Tracy also has been miffed at certain competition calls at the hands of CART chief steward Chris Kneifel and his appointed flagger, J.D. Wilbur. Tracy was penalized at Portland for a contretemps with Michel Jourdain Jr. at the Festival Curves—a regular gathering place for carbon fiber, rubber and anger.

Tracy wondered at the late race caution in Toronto when he was leading by more than 30 seconds and the cause of said caution was swiftly removed from the racing surface. Was it a NASCAR yellow?

The outspoken Thrill from West Hill was also not amused when he was accused of blocking in Friday qualifying at Vancouver, had his fast time removed and had to regain top slot in final time trials the following day—something he said he intended to do anyway, but not forcibly. The shit hit the fan after Tracy took his second consecutive Canadian pole position and he let loose with a verbal barrage that was heard from British Columbia to the Irish Hills of Michigan.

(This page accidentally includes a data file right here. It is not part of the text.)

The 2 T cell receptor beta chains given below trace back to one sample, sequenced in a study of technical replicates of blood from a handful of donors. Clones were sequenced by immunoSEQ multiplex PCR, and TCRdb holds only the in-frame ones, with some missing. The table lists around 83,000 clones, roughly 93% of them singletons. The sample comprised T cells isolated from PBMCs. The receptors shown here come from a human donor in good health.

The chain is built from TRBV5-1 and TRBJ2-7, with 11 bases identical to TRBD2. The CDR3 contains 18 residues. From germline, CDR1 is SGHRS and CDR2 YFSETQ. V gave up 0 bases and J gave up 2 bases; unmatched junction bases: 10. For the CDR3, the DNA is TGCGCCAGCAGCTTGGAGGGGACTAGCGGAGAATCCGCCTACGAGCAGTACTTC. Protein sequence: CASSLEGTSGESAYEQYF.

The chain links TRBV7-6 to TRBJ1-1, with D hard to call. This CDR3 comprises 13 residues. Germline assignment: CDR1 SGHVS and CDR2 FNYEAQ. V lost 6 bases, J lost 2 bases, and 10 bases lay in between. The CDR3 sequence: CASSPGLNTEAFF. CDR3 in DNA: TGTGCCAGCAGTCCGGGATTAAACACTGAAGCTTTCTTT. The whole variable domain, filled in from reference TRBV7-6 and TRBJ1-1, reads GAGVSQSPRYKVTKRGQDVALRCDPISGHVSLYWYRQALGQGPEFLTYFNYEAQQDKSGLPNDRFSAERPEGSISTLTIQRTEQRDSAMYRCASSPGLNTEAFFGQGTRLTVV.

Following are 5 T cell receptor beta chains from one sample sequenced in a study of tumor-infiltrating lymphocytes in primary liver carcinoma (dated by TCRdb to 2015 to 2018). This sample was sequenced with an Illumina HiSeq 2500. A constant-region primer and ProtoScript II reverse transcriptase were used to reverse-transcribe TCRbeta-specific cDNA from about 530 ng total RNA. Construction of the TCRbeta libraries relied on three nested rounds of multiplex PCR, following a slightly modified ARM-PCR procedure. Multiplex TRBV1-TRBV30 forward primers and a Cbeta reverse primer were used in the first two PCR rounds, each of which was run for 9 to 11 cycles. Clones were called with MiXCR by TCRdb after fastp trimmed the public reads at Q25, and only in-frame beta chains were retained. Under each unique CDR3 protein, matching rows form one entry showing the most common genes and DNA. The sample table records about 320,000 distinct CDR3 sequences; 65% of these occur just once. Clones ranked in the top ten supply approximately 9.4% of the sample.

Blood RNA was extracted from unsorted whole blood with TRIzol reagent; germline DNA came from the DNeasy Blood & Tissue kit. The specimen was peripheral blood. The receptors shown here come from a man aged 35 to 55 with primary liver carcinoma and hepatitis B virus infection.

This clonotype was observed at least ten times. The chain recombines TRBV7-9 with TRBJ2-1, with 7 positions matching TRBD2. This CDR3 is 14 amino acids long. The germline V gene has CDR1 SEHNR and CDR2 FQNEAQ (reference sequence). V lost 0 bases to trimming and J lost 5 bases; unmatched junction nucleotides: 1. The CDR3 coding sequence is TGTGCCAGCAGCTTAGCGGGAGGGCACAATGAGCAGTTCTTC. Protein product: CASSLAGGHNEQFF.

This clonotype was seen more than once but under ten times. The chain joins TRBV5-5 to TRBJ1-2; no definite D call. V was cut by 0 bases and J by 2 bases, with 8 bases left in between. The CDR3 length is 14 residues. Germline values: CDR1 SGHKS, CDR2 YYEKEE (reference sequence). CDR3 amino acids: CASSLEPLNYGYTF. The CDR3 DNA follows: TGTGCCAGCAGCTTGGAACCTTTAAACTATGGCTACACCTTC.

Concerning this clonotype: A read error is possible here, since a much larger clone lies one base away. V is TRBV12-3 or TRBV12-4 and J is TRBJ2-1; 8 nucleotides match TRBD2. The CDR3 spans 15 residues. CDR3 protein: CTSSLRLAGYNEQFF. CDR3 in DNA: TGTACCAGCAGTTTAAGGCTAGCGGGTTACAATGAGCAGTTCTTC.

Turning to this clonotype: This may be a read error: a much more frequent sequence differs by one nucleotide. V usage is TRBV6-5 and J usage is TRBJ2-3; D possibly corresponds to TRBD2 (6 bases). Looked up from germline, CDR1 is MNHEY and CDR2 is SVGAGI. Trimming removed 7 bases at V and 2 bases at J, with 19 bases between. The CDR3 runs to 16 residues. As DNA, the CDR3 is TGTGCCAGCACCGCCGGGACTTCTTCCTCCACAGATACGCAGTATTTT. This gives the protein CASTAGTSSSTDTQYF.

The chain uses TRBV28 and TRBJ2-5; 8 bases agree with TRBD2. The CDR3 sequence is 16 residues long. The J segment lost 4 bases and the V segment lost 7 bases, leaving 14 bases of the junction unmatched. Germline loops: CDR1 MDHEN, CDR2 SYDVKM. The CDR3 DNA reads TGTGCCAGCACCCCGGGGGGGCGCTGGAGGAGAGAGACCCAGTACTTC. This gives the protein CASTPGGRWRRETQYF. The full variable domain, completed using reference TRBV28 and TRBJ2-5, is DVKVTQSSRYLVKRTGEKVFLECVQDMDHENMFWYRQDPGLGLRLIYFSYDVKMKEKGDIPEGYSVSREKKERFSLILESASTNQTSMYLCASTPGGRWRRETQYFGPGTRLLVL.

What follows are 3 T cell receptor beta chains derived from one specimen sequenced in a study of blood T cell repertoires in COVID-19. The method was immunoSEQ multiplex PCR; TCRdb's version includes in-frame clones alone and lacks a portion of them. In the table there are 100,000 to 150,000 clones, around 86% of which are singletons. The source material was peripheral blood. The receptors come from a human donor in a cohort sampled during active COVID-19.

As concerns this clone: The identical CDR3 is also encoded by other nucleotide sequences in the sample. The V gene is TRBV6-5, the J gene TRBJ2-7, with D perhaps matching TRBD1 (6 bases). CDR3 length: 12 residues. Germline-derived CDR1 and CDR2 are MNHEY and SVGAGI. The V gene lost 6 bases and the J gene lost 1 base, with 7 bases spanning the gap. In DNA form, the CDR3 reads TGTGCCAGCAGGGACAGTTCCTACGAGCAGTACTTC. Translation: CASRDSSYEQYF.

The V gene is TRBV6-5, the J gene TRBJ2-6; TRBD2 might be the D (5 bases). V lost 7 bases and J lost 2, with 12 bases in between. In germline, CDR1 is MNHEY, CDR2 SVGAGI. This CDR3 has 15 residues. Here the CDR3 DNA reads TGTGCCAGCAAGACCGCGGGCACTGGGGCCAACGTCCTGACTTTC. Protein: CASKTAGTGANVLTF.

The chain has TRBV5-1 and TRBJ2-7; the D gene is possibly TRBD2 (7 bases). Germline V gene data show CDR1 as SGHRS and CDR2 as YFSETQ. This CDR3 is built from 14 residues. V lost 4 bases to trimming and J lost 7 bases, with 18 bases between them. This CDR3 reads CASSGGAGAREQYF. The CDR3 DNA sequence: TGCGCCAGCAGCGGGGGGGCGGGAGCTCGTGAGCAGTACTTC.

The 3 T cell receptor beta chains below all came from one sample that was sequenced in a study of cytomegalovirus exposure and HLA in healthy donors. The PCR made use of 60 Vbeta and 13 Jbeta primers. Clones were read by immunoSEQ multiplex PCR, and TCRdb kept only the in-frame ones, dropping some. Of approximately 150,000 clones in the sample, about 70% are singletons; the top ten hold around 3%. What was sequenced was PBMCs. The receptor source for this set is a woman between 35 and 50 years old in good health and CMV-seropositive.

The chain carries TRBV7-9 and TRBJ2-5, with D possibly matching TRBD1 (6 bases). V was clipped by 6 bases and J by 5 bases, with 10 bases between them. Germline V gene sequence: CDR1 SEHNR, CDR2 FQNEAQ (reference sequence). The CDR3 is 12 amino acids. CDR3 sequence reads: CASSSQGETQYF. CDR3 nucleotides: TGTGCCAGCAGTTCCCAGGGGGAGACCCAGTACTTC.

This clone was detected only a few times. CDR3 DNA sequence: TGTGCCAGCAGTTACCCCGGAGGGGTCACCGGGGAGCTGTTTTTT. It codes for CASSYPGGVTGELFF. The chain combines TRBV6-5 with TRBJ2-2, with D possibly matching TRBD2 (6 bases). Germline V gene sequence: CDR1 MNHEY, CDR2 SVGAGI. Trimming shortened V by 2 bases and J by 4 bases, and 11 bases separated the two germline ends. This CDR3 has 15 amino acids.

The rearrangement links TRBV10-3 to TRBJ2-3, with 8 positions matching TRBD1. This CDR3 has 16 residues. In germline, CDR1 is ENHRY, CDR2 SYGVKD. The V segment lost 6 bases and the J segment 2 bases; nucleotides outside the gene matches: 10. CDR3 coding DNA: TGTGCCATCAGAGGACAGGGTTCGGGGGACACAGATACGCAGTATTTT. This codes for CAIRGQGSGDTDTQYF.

Tracy had things go his way in the 100-lap Vancouver race, being jumped before the start by Bruno Junqueira, who's been hounding the Canadian all season and will likely continue to do so until Fontana in November. Junqueira passed before the green came out and went on to lead for 21 laps before forced to cede to Tracy, who then ran away to a 17.820-second margin of victory.

Tracy has been a good spokesman for CART this year—and before now—and angering him manages to make him race stronger. He's stuck with Champ Car when he could have gone to the Indy Racing League because he believes in the series and because he finally has the ride of his life with Team Player's this year, before the cigarette maker has to bid adieu to motorsports marketing.

Paul Tracy holds a 20-point advantage on his Brazilian contender for CART's Vanderbilt Cup. Michel Jourdain Jr. lurks 36 points behind.

Three points separate the Indy Racing League's top drivers, Scott Dixon, Tony Kanaan and Gil de Ferran.

The question is whether policies and politics currently afflicting both series will excite or alienate their fan base. And that's a big question for both CART and the IRL to examine with care.

—Anne Proffit